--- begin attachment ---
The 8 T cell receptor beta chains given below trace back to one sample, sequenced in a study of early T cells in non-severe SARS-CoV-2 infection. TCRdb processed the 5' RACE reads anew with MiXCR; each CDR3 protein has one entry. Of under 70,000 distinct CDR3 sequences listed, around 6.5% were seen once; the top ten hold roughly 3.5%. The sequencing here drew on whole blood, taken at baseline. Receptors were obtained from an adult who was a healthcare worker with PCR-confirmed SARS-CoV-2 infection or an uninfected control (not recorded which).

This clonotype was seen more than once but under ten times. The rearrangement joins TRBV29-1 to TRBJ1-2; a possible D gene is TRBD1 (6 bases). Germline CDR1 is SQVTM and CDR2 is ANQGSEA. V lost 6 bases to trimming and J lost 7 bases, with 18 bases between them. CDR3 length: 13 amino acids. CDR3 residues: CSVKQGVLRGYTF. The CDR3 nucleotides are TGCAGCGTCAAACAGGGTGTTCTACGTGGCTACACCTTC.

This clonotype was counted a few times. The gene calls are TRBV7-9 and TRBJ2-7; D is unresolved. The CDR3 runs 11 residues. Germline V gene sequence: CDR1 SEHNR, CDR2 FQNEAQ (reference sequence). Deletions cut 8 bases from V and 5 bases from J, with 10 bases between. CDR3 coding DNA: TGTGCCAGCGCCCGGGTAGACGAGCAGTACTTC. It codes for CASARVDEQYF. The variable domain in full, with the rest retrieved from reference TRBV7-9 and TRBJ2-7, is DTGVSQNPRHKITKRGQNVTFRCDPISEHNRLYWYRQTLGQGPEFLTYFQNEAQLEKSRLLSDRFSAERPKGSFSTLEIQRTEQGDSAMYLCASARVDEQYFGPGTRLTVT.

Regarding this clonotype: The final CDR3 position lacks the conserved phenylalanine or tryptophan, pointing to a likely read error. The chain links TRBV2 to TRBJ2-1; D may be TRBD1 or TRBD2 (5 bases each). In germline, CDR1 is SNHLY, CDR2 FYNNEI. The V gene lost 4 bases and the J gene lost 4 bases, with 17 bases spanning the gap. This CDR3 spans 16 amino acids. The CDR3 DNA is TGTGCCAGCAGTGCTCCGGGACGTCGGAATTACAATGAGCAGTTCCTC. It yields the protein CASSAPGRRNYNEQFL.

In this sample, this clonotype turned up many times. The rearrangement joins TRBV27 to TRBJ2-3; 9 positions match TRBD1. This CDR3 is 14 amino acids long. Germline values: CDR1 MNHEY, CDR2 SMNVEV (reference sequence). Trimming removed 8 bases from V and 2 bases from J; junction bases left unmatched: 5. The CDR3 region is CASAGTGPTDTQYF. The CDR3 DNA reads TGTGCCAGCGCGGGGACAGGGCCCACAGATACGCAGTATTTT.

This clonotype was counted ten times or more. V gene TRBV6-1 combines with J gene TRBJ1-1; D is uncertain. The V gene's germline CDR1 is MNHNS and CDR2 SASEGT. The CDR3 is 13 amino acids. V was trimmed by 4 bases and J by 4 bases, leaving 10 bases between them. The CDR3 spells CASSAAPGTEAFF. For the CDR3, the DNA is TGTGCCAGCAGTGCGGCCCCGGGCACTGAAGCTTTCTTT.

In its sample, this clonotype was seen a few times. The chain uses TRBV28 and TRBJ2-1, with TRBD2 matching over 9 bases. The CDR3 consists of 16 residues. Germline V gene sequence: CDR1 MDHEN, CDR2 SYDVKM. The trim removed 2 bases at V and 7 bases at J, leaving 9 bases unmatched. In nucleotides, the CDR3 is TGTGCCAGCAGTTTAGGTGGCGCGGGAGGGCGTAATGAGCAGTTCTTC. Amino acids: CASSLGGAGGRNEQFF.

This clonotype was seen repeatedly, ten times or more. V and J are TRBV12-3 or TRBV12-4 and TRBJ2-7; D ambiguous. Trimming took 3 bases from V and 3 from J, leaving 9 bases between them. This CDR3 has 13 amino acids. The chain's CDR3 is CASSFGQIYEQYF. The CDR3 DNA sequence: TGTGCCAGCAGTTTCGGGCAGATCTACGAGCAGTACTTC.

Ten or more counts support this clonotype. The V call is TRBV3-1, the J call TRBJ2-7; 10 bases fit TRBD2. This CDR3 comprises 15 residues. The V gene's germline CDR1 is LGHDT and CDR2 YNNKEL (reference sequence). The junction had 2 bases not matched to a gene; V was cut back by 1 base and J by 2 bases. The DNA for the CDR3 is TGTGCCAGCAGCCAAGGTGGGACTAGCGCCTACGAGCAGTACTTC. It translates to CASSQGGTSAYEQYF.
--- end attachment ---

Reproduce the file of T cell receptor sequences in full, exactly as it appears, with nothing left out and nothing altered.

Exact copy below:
The 8 T cell receptor beta chains given below trace back to one sample, sequenced in a study of early T cells in non-severe SARS-CoV-2 infection. TCRdb processed the 5' RACE reads anew with MiXCR; each CDR3 protein has one entry. Of under 70,000 distinct CDR3 sequences listed, around 6.5% were seen once; the top ten hold roughly 3.5%. The sequencing here drew on whole blood, taken at baseline. Receptors were obtained from an adult who was a healthcare worker with PCR-confirmed SARS-CoV-2 infection or an uninfected control (not recorded which).

This clonotype was seen more than once but under ten times. The rearrangement joins TRBV29-1 to TRBJ1-2; a possible D gene is TRBD1 (6 bases). Germline CDR1 is SQVTM and CDR2 is ANQGSEA. V lost 6 bases to trimming and J lost 7 bases, with 18 bases between them. CDR3 length: 13 amino acids. CDR3 residues: CSVKQGVLRGYTF. The CDR3 nucleotides are TGCAGCGTCAAACAGGGTGTTCTACGTGGCTACACCTTC.

This clonotype was counted a few times. The gene calls are TRBV7-9 and TRBJ2-7; D is unresolved. The CDR3 runs 11 residues. Germline V gene sequence: CDR1 SEHNR, CDR2 FQNEAQ (reference sequence). Deletions cut 8 bases from V and 5 bases from J, with 10 bases between. CDR3 coding DNA: TGTGCCAGCGCCCGGGTAGACGAGCAGTACTTC. It codes for CASARVDEQYF. The variable domain in full, with the rest retrieved from reference TRBV7-9 and TRBJ2-7, is DTGVSQNPRHKITKRGQNVTFRCDPISEHNRLYWYRQTLGQGPEFLTYFQNEAQLEKSRLLSDRFSAERPKGSFSTLEIQRTEQGDSAMYLCASARVDEQYFGPGTRLTVT.

Regarding this clonotype: The final CDR3 position lacks the conserved phenylalanine or tryptophan, pointing to a likely read error. The chain links TRBV2 to TRBJ2-1; D may be TRBD1 or TRBD2 (5 bases each). In germline, CDR1 is SNHLY, CDR2 FYNNEI. The V gene lost 4 bases and the J gene lost 4 bases, with 17 bases spanning the gap. This CDR3 spans 16 amino acids. The CDR3 DNA is TGTGCCAGCAGTGCTCCGGGACGTCGGAATTACAATGAGCAGTTCCTC. It yields the protein CASSAPGRRNYNEQFL.

In this sample, this clonotype turned up many times. The rearrangement joins TRBV27 to TRBJ2-3; 9 positions match TRBD1. This CDR3 is 14 amino acids long. Germline values: CDR1 MNHEY, CDR2 SMNVEV (reference sequence). Trimming removed 8 bases from V and 2 bases from J; junction bases left unmatched: 5. The CDR3 region is CASAGTGPTDTQYF. The CDR3 DNA reads TGTGCCAGCGCGGGGACAGGGCCCACAGATACGCAGTATTTT.

This clonotype was counted ten times or more. V gene TRBV6-1 combines with J gene TRBJ1-1; D is uncertain. The V gene's germline CDR1 is MNHNS and CDR2 SASEGT. The CDR3 is 13 amino acids. V was trimmed by 4 bases and J by 4 bases, leaving 10 bases between them. The CDR3 spells CASSAAPGTEAFF. For the CDR3, the DNA is TGTGCCAGCAGTGCGGCCCCGGGCACTGAAGCTTTCTTT.

In its sample, this clonotype was seen a few times. The chain uses TRBV28 and TRBJ2-1, with TRBD2 matching over 9 bases. The CDR3 consists of 16 residues. Germline V gene sequence: CDR1 MDHEN, CDR2 SYDVKM. The trim removed 2 bases at V and 7 bases at J, leaving 9 bases unmatched. In nucleotides, the CDR3 is TGTGCCAGCAGTTTAGGTGGCGCGGGAGGGCGTAATGAGCAGTTCTTC. Amino acids: CASSLGGAGGRNEQFF.

This clonotype was seen repeatedly, ten times or more. V and J are TRBV12-3 or TRBV12-4 and TRBJ2-7; D ambiguous. Trimming took 3 bases from V and 3 from J, leaving 9 bases between them. This CDR3 has 13 amino acids. The chain's CDR3 is CASSFGQIYEQYF. The CDR3 DNA sequence: TGTGCCAGCAGTTTCGGGCAGATCTACGAGCAGTACTTC.

Ten or more counts support this clonotype. The V call is TRBV3-1, the J call TRBJ2-7; 10 bases fit TRBD2. This CDR3 comprises 15 residues. The V gene's germline CDR1 is LGHDT and CDR2 YNNKEL (reference sequence). The junction had 2 bases not matched to a gene; V was cut back by 1 base and J by 2 bases. The DNA for the CDR3 is TGTGCCAGCAGCCAAGGTGGGACTAGCGCCTACGAGCAGTACTTC. It translates to CASSQGGTSAYEQYF.